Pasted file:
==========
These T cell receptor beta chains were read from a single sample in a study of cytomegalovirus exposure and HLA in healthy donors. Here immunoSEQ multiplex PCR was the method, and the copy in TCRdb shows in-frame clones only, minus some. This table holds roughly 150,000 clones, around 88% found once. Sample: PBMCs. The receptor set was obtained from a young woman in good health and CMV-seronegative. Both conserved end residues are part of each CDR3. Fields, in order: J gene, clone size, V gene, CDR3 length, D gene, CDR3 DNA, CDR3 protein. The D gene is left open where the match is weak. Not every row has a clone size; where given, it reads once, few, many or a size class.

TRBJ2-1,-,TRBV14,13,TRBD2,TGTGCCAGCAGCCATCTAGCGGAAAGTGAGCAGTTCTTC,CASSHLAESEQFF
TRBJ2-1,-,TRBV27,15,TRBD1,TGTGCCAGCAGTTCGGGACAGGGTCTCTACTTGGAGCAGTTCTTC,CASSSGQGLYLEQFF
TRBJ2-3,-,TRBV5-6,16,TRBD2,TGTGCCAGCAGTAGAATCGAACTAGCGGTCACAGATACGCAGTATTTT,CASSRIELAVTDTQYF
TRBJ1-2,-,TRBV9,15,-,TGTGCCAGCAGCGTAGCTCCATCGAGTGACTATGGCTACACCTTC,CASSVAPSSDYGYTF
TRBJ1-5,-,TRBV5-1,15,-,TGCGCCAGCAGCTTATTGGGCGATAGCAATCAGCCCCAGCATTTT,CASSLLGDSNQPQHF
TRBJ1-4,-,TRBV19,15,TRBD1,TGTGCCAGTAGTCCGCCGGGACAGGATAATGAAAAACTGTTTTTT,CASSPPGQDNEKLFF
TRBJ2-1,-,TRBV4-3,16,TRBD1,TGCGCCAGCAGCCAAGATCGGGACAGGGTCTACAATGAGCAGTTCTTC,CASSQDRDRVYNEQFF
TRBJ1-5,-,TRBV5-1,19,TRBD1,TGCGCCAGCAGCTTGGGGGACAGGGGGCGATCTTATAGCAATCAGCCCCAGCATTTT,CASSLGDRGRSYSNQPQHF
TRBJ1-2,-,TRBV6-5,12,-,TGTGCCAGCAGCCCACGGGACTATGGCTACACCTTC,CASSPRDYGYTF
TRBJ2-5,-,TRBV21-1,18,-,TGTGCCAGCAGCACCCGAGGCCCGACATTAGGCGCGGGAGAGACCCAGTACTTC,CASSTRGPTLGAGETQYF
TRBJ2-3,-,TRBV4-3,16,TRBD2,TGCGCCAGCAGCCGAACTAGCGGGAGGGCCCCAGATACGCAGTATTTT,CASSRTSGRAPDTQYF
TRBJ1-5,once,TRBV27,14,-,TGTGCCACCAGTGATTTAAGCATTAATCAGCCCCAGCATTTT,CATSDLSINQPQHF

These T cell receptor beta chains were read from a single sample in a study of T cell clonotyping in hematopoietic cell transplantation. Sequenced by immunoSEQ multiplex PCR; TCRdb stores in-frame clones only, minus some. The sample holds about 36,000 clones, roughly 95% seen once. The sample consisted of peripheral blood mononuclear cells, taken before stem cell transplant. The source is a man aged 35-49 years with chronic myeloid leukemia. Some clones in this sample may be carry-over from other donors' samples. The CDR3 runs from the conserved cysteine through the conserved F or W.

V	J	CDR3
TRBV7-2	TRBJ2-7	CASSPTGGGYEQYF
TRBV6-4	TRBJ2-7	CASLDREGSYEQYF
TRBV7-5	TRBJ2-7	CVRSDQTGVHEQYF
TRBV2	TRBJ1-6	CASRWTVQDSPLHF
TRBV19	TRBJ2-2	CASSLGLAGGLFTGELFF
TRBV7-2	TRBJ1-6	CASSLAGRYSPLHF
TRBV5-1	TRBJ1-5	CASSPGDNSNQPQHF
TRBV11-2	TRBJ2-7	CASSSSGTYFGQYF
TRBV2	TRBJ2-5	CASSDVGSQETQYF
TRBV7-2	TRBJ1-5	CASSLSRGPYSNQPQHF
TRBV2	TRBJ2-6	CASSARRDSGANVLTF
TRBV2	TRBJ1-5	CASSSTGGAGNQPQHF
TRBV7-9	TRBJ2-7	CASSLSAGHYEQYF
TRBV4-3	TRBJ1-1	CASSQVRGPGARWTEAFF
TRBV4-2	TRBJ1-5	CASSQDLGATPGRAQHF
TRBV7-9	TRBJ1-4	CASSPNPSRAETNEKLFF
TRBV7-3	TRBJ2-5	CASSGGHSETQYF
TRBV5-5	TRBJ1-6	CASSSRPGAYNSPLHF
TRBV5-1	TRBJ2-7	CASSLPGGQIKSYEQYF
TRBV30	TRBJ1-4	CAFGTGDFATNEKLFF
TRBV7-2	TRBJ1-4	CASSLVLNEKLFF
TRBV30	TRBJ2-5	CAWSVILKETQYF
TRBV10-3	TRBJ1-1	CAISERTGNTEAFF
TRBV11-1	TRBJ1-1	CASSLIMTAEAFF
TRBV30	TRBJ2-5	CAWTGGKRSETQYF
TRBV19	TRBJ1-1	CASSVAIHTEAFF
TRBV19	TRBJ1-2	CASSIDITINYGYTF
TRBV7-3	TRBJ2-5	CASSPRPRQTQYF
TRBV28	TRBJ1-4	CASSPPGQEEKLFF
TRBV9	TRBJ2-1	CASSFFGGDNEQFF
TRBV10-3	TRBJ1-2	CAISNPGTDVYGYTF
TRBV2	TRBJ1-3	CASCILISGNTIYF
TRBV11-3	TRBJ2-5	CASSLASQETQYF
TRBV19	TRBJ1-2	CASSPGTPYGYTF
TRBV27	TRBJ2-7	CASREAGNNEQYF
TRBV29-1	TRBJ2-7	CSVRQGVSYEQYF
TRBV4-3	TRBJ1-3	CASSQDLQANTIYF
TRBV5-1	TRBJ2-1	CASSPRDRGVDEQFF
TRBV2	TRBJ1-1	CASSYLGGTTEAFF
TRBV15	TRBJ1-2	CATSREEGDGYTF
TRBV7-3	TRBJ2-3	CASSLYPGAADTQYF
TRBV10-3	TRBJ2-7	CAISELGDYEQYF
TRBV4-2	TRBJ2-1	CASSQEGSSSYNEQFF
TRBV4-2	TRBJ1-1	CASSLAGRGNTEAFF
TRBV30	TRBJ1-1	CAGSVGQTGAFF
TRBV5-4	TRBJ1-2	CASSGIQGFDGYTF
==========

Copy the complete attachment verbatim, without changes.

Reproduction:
These T cell receptor beta chains were read from a single sample in a study of cytomegalovirus exposure and HLA in healthy donors. Here immunoSEQ multiplex PCR was the method, and the copy in TCRdb shows in-frame clones only, minus some. This table holds roughly 150,000 clones, around 88% found once. Sample: PBMCs. The receptor set was obtained from a young woman in good health and CMV-seronegative. Both conserved end residues are part of each CDR3. Fields, in order: J gene, clone size, V gene, CDR3 length, D gene, CDR3 DNA, CDR3 protein. The D gene is left open where the match is weak. Not every row has a clone size; where given, it reads once, few, many or a size class.

TRBJ2-1,-,TRBV14,13,TRBD2,TGTGCCAGCAGCCATCTAGCGGAAAGTGAGCAGTTCTTC,CASSHLAESEQFF
TRBJ2-1,-,TRBV27,15,TRBD1,TGTGCCAGCAGTTCGGGACAGGGTCTCTACTTGGAGCAGTTCTTC,CASSSGQGLYLEQFF
TRBJ2-3,-,TRBV5-6,16,TRBD2,TGTGCCAGCAGTAGAATCGAACTAGCGGTCACAGATACGCAGTATTTT,CASSRIELAVTDTQYF
TRBJ1-2,-,TRBV9,15,-,TGTGCCAGCAGCGTAGCTCCATCGAGTGACTATGGCTACACCTTC,CASSVAPSSDYGYTF
TRBJ1-5,-,TRBV5-1,15,-,TGCGCCAGCAGCTTATTGGGCGATAGCAATCAGCCCCAGCATTTT,CASSLLGDSNQPQHF
TRBJ1-4,-,TRBV19,15,TRBD1,TGTGCCAGTAGTCCGCCGGGACAGGATAATGAAAAACTGTTTTTT,CASSPPGQDNEKLFF
TRBJ2-1,-,TRBV4-3,16,TRBD1,TGCGCCAGCAGCCAAGATCGGGACAGGGTCTACAATGAGCAGTTCTTC,CASSQDRDRVYNEQFF
TRBJ1-5,-,TRBV5-1,19,TRBD1,TGCGCCAGCAGCTTGGGGGACAGGGGGCGATCTTATAGCAATCAGCCCCAGCATTTT,CASSLGDRGRSYSNQPQHF
TRBJ1-2,-,TRBV6-5,12,-,TGTGCCAGCAGCCCACGGGACTATGGCTACACCTTC,CASSPRDYGYTF
TRBJ2-5,-,TRBV21-1,18,-,TGTGCCAGCAGCACCCGAGGCCCGACATTAGGCGCGGGAGAGACCCAGTACTTC,CASSTRGPTLGAGETQYF
TRBJ2-3,-,TRBV4-3,16,TRBD2,TGCGCCAGCAGCCGAACTAGCGGGAGGGCCCCAGATACGCAGTATTTT,CASSRTSGRAPDTQYF
TRBJ1-5,once,TRBV27,14,-,TGTGCCACCAGTGATTTAAGCATTAATCAGCCCCAGCATTTT,CATSDLSINQPQHF

These T cell receptor beta chains were read from a single sample in a study of T cell clonotyping in hematopoietic cell transplantation. Sequenced by immunoSEQ multiplex PCR; TCRdb stores in-frame clones only, minus some. The sample holds about 36,000 clones, roughly 95% seen once. The sample consisted of peripheral blood mononuclear cells, taken before stem cell transplant. The source is a man aged 35-49 years with chronic myeloid leukemia. Some clones in this sample may be carry-over from other donors' samples. The CDR3 runs from the conserved cysteine through the conserved F or W.

V	J	CDR3
TRBV7-2	TRBJ2-7	CASSPTGGGYEQYF
TRBV6-4	TRBJ2-7	CASLDREGSYEQYF
TRBV7-5	TRBJ2-7	CVRSDQTGVHEQYF
TRBV2	TRBJ1-6	CASRWTVQDSPLHF
TRBV19	TRBJ2-2	CASSLGLAGGLFTGELFF
TRBV7-2	TRBJ1-6	CASSLAGRYSPLHF
TRBV5-1	TRBJ1-5	CASSPGDNSNQPQHF
TRBV11-2	TRBJ2-7	CASSSSGTYFGQYF
TRBV2	TRBJ2-5	CASSDVGSQETQYF
TRBV7-2	TRBJ1-5	CASSLSRGPYSNQPQHF
TRBV2	TRBJ2-6	CASSARRDSGANVLTF
TRBV2	TRBJ1-5	CASSSTGGAGNQPQHF
TRBV7-9	TRBJ2-7	CASSLSAGHYEQYF
TRBV4-3	TRBJ1-1	CASSQVRGPGARWTEAFF
TRBV4-2	TRBJ1-5	CASSQDLGATPGRAQHF
TRBV7-9	TRBJ1-4	CASSPNPSRAETNEKLFF
TRBV7-3	TRBJ2-5	CASSGGHSETQYF
TRBV5-5	TRBJ1-6	CASSSRPGAYNSPLHF
TRBV5-1	TRBJ2-7	CASSLPGGQIKSYEQYF
TRBV30	TRBJ1-4	CAFGTGDFATNEKLFF
TRBV7-2	TRBJ1-4	CASSLVLNEKLFF
TRBV30	TRBJ2-5	CAWSVILKETQYF
TRBV10-3	TRBJ1-1	CAISERTGNTEAFF
TRBV11-1	TRBJ1-1	CASSLIMTAEAFF
TRBV30	TRBJ2-5	CAWTGGKRSETQYF
TRBV19	TRBJ1-1	CASSVAIHTEAFF
TRBV19	TRBJ1-2	CASSIDITINYGYTF
TRBV7-3	TRBJ2-5	CASSPRPRQTQYF
TRBV28	TRBJ1-4	CASSPPGQEEKLFF
TRBV9	TRBJ2-1	CASSFFGGDNEQFF
TRBV10-3	TRBJ1-2	CAISNPGTDVYGYTF
TRBV2	TRBJ1-3	CASCILISGNTIYF
TRBV11-3	TRBJ2-5	CASSLASQETQYF
TRBV19	TRBJ1-2	CASSPGTPYGYTF
TRBV27	TRBJ2-7	CASREAGNNEQYF
TRBV29-1	TRBJ2-7	CSVRQGVSYEQYF
TRBV4-3	TRBJ1-3	CASSQDLQANTIYF
TRBV5-1	TRBJ2-1	CASSPRDRGVDEQFF
TRBV2	TRBJ1-1	CASSYLGGTTEAFF
TRBV15	TRBJ1-2	CATSREEGDGYTF
TRBV7-3	TRBJ2-3	CASSLYPGAADTQYF
TRBV10-3	TRBJ2-7	CAISELGDYEQYF
TRBV4-2	TRBJ2-1	CASSQEGSSSYNEQFF
TRBV4-2	TRBJ1-1	CASSLAGRGNTEAFF
TRBV30	TRBJ1-1	CAGSVGQTGAFF
TRBV5-4	TRBJ1-2	CASSGIQGFDGYTF